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Gioachino ROSSINI (1792-1868)
Tancredi, ‘Di tanti palpiti’
Semiramide, ‘Ah quell giorno’
Maometo II, ‘Non temer d’un basso affetto’
La donna del lago, ‘Mura felici’
Il barbiere di Siviglia, ‘Overture; ‘Una voce poco fa’
L’Italiana in Algeri, ‘Pensa alla Patria’. ‘Cruda sorte’
Ewa Podles (contralto)
Orkiestra Kamerlana/Chamber Orchestra ‘Leopoldium’, and musicians of National Philharmonic/Wojciech Michniewski
Recorded live on 13th September 1998 at Polish Radio Hall in Wroclaw, Poland, during the concert of the 33rd International Festival ‘Wratislavia Cantans’ of Music and Fine Arts
DUX 0124 [60.24]

I first heard Ewa Podles as the eponymous hero on Naxos’s outstanding 1994 complete recording of Rossini’s Tancredi idiomatically conducted by Rossini scholar Alberto Zedda. Her steady sonorous contralto was ideally suited to this ‘breeches’ role. The following year she recorded a Rossini recital for Naxos (8.553543) that was also widely acclaimed, its contents having much in common with this 1998 live recording, the major difference being the inclusion of Arsace’s recitative and cavatina from ‘Semiramide’ (tr. 2) whilst missing the ‘Cenerentola’ excerpts. In respect of the contents of this disc, I have given them as listed on the back of the booklet, jewel case and slipcase. In reality the descriptions are of the aria and not the whole of the excerpt. Thus track 1, shown as ‘Di tanti palpiti’, actually starts at the beginning of Scene 5 of the opera with the 1 min 33 seconds of introductory music, followed by the secco recitative ‘Oh patria! Dolce e ingrata patria’, the aria proper starting at 5 min 09 seconds and concluding, in pretty standard time, at 8 min 05 secs.

Tracks 1-4 are all of breeches parts, Tancredi, Arsace, Calbo and Malcom, the latter (tr. 4) as the hero in Rossini’s adaptation of Scott’s novel ‘The Lady of the Lake’. Here Podles’s weight of tone and characterization are significantly better than Cecilia Bartoli on the first (1989) of her Rossini recital discs (Decca). In all these parts Podles’s voice is rich-toned with the nut-brown centre intensely sonorous and steady, the low notes of the voice being part of her very wide range and not of a gravelly sounding forced chest register (7.37 min of tr. 2). In these breeches roles this vocal quality allows Podles easily to convey the male character involved. I have spent some happy time comparing her vocal interpretation and characterization of Tancredi, Calbo and Malcom with those of the redoubtable Marilyn Horne in her complete recordings of the works. I can pay Podles no greater compliment than to say that she emerges even higher in my estimation from these comparisons.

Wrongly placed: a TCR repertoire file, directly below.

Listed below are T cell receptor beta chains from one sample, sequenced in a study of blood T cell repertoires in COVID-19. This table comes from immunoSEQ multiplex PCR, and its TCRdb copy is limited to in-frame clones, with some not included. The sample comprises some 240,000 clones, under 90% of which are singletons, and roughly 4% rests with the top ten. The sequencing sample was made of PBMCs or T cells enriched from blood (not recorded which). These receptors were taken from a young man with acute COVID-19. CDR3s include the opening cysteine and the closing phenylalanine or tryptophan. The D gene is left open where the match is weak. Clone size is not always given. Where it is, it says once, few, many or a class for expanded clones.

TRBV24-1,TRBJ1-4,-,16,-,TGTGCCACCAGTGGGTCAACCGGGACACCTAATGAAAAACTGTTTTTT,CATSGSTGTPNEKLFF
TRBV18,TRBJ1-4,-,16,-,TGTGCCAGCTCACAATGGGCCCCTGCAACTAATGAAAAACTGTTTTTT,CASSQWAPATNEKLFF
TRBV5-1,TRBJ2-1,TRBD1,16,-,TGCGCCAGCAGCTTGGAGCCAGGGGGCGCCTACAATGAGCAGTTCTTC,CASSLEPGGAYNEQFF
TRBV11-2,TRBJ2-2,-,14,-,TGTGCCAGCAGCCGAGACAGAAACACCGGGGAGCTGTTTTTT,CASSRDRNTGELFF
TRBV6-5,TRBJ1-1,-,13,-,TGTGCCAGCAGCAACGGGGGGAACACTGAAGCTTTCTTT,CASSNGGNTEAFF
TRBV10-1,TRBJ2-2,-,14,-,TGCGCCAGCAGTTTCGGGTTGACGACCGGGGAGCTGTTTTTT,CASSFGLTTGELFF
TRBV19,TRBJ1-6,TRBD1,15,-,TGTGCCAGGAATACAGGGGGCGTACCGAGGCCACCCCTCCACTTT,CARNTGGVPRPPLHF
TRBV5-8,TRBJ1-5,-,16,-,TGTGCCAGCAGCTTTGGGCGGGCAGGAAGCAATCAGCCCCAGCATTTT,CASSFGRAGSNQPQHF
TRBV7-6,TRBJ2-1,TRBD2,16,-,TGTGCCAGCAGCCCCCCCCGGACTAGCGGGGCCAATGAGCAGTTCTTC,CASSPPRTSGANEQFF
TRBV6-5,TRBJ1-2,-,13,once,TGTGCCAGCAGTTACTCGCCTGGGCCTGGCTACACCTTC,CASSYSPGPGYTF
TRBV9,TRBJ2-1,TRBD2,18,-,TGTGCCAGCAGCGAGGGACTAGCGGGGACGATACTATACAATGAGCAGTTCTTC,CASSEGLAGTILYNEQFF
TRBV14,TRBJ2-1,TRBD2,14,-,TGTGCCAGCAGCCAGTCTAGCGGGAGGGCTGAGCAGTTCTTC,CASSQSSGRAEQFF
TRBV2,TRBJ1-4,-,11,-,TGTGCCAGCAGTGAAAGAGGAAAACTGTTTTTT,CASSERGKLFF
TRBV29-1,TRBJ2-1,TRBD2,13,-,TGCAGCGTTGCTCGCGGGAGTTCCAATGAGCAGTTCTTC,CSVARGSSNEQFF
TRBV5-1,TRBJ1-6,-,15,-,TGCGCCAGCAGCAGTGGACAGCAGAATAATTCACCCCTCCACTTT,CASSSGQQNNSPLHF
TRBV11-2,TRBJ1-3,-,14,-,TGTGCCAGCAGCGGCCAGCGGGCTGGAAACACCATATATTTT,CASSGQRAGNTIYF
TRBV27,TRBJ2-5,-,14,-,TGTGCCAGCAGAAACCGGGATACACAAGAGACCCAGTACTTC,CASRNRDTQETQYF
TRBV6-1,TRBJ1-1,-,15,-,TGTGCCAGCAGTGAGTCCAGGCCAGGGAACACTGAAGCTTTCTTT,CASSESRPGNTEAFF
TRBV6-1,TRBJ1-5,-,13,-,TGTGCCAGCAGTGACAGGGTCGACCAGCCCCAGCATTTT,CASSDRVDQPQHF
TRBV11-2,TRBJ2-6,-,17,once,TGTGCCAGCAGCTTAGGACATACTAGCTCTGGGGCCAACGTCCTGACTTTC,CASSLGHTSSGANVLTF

After a well-shaped overture to ‘Il Barbiere’ (tr. 5) Podles tackles two of Rossini’s spunky ladies, Rosina (tr. 6) and Isabella (trs. 7-8). In these excerpts the tessitura is significantly higher than for the earlier breeches parts; indeed Rosina has been sung on record by the agile lyric soprano voice of Victoria de los Angeles. If Podles cannot quite manage that agility she certainly encompasses the range. In Isabella’s two arias from ‘L’Italiana in Algeri’ we are back in true mezzo territory, and while I find Agnes Baltsa’s tangy voice wholly admirable on the complete recording (DG), Podles doesn’t disappoint me here either.

The booklet includes notes in English and Polish on the ‘Wratislava Cantans’, Podles herself and the conductor. There is abbreviated applause between numbers whilst the recording is well balanced with plenty of air and ambient warmth around both the orchestra and the voice. In earlier decades Podles’s exceptional vocal gifts would have meant an extended discography of works by Rossini, Gluck and others. In their absence this fine recital should be added to the shelves of lovers of fine singing.

Robert J Farr


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